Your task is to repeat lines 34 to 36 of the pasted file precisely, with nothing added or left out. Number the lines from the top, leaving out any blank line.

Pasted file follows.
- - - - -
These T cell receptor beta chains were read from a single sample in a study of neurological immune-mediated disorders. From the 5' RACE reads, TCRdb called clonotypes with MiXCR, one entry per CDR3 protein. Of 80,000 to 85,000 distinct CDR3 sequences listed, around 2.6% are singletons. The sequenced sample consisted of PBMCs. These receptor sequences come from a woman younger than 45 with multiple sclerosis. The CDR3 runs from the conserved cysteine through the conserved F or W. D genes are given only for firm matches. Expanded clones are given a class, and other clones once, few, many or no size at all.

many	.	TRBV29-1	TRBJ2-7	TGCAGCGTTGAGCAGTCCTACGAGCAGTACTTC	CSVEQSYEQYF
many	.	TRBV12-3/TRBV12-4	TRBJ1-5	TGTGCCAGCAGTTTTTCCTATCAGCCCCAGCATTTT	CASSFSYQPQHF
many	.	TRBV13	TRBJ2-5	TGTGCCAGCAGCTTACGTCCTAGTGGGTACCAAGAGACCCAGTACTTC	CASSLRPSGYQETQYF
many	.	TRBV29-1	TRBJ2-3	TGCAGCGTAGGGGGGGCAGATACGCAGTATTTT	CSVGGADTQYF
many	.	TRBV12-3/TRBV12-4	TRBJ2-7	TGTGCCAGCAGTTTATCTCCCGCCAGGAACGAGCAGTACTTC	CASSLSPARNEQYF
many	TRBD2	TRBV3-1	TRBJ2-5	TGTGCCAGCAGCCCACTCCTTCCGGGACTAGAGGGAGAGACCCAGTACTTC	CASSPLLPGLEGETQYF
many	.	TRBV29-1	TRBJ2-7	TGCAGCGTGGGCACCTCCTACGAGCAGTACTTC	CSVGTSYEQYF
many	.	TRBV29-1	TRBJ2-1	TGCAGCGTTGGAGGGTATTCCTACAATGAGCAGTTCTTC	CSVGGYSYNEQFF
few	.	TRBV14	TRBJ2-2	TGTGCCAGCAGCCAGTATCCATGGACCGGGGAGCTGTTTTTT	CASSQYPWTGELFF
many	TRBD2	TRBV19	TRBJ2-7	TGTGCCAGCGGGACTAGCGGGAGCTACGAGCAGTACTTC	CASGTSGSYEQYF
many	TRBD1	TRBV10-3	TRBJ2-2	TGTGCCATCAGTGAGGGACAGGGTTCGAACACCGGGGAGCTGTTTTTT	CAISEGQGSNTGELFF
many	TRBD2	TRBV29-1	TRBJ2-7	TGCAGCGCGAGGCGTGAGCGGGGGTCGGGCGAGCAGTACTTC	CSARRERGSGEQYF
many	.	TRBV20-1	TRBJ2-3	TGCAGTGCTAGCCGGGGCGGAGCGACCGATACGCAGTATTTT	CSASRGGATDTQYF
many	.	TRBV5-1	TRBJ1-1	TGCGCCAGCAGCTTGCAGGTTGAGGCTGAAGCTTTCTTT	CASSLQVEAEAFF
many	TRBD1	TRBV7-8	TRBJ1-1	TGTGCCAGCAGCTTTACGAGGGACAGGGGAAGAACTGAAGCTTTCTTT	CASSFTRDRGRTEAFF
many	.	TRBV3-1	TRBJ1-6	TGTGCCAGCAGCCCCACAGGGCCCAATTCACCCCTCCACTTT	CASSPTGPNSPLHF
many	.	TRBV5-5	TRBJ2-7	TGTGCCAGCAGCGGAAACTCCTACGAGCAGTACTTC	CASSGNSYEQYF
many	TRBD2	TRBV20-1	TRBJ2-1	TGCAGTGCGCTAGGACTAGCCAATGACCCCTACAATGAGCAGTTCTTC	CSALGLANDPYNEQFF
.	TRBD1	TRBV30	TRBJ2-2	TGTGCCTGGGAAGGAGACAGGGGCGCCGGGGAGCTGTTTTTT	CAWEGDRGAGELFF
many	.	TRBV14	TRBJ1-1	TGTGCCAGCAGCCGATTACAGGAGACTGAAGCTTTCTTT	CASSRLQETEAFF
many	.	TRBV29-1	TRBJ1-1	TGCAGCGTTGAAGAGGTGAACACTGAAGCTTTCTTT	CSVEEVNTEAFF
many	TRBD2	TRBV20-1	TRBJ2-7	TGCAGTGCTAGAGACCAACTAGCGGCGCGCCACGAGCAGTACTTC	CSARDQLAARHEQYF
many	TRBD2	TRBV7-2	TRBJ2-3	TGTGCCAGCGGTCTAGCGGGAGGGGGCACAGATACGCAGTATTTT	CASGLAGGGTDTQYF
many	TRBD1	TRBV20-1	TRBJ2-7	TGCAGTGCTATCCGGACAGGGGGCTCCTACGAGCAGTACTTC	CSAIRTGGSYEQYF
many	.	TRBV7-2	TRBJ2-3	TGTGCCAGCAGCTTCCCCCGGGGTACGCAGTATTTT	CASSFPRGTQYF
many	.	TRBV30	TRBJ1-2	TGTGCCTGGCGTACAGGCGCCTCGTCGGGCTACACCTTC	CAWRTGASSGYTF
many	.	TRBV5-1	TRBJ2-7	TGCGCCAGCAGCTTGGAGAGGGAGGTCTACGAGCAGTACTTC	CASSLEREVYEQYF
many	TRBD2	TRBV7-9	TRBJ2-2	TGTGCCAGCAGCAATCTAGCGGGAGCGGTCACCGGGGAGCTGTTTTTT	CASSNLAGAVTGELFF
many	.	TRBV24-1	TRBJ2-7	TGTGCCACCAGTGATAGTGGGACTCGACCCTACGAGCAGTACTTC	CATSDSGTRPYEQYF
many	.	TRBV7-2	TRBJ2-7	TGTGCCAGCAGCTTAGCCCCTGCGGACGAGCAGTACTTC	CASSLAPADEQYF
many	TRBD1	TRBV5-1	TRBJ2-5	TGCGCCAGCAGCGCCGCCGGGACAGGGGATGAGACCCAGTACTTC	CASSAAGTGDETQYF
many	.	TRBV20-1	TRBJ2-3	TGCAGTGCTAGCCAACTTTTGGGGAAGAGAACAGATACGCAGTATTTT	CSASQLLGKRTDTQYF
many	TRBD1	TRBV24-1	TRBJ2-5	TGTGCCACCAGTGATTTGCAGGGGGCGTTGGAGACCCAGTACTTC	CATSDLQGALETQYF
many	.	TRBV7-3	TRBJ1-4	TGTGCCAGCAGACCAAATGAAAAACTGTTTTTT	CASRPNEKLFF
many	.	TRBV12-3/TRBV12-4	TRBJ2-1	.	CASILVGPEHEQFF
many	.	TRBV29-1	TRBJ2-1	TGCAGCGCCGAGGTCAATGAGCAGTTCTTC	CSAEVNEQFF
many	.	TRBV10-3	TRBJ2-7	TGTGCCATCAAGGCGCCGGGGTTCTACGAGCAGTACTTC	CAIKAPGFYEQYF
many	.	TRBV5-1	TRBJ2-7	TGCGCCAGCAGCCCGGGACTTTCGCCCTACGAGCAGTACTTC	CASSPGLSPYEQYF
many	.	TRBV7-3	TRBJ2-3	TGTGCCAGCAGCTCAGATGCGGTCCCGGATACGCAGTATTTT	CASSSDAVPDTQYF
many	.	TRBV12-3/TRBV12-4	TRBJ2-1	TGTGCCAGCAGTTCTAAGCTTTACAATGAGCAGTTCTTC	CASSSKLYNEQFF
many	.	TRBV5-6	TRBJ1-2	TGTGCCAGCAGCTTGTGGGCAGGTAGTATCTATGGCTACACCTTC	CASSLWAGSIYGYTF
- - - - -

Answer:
many	TRBD1	TRBV24-1	TRBJ2-5	TGTGCCACCAGTGATTTGCAGGGGGCGTTGGAGACCCAGTACTTC	CATSDLQGALETQYF
many	.	TRBV7-3	TRBJ1-4	TGTGCCAGCAGACCAAATGAAAAACTGTTTTTT	CASRPNEKLFF
many	.	TRBV12-3/TRBV12-4	TRBJ2-1	.	CASILVGPEHEQFF